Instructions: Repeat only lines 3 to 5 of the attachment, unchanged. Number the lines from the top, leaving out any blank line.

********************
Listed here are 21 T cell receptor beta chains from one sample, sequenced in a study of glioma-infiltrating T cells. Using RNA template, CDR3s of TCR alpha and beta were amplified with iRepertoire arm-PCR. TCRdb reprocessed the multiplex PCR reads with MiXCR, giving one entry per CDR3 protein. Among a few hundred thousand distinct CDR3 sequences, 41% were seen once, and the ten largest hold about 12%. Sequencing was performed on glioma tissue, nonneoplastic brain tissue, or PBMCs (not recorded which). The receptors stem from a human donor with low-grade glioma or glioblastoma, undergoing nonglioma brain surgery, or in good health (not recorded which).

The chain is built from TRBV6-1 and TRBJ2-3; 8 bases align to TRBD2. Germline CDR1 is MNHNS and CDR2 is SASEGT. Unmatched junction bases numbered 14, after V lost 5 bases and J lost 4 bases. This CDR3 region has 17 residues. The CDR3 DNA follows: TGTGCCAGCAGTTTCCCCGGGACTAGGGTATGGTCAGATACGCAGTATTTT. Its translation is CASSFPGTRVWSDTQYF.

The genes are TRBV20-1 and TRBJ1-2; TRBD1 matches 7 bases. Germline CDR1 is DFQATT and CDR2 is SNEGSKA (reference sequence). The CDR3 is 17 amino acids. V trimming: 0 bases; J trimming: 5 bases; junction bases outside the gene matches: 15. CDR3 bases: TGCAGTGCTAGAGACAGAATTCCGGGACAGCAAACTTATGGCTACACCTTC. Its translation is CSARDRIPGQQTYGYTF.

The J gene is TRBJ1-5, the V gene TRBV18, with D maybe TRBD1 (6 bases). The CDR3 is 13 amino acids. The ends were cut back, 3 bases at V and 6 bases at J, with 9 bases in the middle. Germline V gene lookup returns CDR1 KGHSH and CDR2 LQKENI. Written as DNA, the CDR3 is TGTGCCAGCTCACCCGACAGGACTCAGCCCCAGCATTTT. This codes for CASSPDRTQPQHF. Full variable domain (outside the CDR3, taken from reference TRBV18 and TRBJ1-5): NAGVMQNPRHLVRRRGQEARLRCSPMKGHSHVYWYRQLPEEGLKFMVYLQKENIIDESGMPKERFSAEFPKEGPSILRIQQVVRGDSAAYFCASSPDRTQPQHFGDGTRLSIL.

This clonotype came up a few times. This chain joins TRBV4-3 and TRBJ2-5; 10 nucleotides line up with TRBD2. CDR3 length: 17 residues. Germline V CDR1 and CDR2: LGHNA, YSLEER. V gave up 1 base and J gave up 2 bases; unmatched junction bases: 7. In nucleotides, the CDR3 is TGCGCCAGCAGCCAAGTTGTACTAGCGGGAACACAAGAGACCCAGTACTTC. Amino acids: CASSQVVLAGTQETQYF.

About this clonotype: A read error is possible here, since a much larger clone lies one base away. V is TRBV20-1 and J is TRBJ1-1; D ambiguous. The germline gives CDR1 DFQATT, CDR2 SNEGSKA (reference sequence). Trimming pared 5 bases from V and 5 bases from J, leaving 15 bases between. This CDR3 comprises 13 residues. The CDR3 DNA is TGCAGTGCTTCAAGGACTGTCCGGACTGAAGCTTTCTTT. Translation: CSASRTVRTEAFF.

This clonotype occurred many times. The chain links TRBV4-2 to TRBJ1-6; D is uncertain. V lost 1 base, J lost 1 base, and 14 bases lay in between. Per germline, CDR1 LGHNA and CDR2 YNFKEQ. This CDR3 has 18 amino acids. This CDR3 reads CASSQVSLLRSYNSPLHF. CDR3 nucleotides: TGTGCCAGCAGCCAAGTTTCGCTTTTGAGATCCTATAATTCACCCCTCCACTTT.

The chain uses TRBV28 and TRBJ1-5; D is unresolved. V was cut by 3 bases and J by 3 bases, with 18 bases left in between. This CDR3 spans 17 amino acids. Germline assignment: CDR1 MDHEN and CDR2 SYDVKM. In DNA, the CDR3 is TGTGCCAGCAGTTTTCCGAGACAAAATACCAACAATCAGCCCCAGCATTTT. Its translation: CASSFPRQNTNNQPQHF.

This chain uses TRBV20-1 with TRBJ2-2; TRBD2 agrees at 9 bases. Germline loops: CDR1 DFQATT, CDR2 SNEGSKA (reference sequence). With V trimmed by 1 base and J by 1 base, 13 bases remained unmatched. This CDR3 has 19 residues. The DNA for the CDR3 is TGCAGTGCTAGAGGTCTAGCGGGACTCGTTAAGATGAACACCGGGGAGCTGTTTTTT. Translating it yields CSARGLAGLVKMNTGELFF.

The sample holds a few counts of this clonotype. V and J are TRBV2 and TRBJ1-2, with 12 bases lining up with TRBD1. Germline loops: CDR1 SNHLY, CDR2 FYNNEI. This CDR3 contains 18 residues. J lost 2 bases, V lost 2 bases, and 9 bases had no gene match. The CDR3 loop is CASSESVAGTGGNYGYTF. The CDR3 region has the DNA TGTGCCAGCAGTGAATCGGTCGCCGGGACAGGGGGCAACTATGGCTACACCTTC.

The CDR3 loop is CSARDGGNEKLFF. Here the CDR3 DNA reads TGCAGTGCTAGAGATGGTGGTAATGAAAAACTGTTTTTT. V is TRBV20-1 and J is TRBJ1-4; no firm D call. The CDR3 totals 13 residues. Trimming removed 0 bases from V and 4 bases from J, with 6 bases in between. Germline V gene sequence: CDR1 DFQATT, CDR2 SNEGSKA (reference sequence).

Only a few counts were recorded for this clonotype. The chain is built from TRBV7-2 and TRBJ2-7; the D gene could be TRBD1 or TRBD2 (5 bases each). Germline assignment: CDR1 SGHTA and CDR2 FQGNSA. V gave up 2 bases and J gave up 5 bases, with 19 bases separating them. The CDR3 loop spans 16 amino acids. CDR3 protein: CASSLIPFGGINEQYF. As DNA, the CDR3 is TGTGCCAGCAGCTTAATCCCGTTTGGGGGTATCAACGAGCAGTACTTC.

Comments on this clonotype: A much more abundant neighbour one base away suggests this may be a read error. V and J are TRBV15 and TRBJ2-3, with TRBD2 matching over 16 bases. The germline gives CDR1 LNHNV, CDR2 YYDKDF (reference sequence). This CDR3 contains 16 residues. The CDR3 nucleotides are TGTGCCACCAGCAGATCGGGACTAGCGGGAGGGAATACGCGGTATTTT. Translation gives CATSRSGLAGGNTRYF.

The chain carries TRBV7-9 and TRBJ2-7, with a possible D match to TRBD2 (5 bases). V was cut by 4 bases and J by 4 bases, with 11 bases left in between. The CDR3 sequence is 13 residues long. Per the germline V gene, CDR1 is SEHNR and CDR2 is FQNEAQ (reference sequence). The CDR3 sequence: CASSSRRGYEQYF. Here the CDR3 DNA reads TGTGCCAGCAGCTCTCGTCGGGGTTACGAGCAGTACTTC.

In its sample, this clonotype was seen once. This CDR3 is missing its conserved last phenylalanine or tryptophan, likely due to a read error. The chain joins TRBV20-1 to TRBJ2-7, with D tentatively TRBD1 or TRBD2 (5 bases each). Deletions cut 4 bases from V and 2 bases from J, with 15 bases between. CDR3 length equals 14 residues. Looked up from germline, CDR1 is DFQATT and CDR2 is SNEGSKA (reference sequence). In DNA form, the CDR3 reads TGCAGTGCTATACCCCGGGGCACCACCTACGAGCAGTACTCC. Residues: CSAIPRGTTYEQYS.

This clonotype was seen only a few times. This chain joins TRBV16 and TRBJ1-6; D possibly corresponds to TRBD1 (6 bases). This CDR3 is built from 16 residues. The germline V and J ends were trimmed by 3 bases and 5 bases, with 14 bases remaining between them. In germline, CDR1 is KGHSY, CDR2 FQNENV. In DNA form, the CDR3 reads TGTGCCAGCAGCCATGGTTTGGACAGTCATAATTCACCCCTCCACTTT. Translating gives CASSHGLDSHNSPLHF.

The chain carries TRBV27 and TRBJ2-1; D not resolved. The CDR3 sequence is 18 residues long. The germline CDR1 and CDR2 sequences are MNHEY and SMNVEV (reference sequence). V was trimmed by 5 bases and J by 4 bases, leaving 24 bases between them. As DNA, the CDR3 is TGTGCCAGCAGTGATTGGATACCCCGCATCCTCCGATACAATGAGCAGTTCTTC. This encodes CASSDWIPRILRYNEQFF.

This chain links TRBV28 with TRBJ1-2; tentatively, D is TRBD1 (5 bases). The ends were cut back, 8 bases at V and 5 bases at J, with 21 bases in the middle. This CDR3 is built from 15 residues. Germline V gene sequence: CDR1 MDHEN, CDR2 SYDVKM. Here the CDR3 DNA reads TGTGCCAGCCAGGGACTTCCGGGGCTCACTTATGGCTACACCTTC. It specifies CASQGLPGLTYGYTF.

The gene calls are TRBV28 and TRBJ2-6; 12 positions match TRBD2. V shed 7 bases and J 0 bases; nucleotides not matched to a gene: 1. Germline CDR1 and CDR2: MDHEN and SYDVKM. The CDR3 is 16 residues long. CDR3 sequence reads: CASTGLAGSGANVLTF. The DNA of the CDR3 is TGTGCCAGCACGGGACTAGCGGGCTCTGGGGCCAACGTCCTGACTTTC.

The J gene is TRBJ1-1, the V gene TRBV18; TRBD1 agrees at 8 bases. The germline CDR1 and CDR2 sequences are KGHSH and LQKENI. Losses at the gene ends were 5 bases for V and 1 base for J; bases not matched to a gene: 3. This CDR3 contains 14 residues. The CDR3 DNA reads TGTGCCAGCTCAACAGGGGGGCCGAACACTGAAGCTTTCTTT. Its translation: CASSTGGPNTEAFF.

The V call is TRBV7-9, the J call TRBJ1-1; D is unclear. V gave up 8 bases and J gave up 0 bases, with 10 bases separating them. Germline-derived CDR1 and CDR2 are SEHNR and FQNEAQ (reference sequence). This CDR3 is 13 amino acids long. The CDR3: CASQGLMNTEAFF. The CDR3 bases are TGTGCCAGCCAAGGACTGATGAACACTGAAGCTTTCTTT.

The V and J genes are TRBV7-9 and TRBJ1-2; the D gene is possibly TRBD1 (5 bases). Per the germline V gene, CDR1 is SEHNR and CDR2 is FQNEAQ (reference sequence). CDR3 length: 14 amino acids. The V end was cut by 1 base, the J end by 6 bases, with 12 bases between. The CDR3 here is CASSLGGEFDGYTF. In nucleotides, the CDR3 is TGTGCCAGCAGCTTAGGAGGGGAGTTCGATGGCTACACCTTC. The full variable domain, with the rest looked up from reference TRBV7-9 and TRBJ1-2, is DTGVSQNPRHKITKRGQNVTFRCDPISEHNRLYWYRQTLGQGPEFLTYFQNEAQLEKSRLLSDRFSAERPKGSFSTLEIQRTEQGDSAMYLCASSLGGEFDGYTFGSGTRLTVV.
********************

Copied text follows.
The genes are TRBV20-1 and TRBJ1-2; TRBD1 matches 7 bases. Germline CDR1 is DFQATT and CDR2 is SNEGSKA (reference sequence). The CDR3 is 17 amino acids. V trimming: 0 bases; J trimming: 5 bases; junction bases outside the gene matches: 15. CDR3 bases: TGCAGTGCTAGAGACAGAATTCCGGGACAGCAAACTTATGGCTACACCTTC. Its translation is CSARDRIPGQQTYGYTF.

The J gene is TRBJ1-5, the V gene TRBV18, with D maybe TRBD1 (6 bases). The CDR3 is 13 amino acids. The ends were cut back, 3 bases at V and 6 bases at J, with 9 bases in the middle. Germline V gene lookup returns CDR1 KGHSH and CDR2 LQKENI. Written as DNA, the CDR3 is TGTGCCAGCTCACCCGACAGGACTCAGCCCCAGCATTTT. This codes for CASSPDRTQPQHF. Full variable domain (outside the CDR3, taken from reference TRBV18 and TRBJ1-5): NAGVMQNPRHLVRRRGQEARLRCSPMKGHSHVYWYRQLPEEGLKFMVYLQKENIIDESGMPKERFSAEFPKEGPSILRIQQVVRGDSAAYFCASSPDRTQPQHFGDGTRLSIL.

This clonotype came up a few times. This chain joins TRBV4-3 and TRBJ2-5; 10 nucleotides line up with TRBD2. CDR3 length: 17 residues. Germline V CDR1 and CDR2: LGHNA, YSLEER. V gave up 1 base and J gave up 2 bases; unmatched junction bases: 7. In nucleotides, the CDR3 is TGCGCCAGCAGCCAAGTTGTACTAGCGGGAACACAAGAGACCCAGTACTTC. Amino acids: CASSQVVLAGTQETQYF.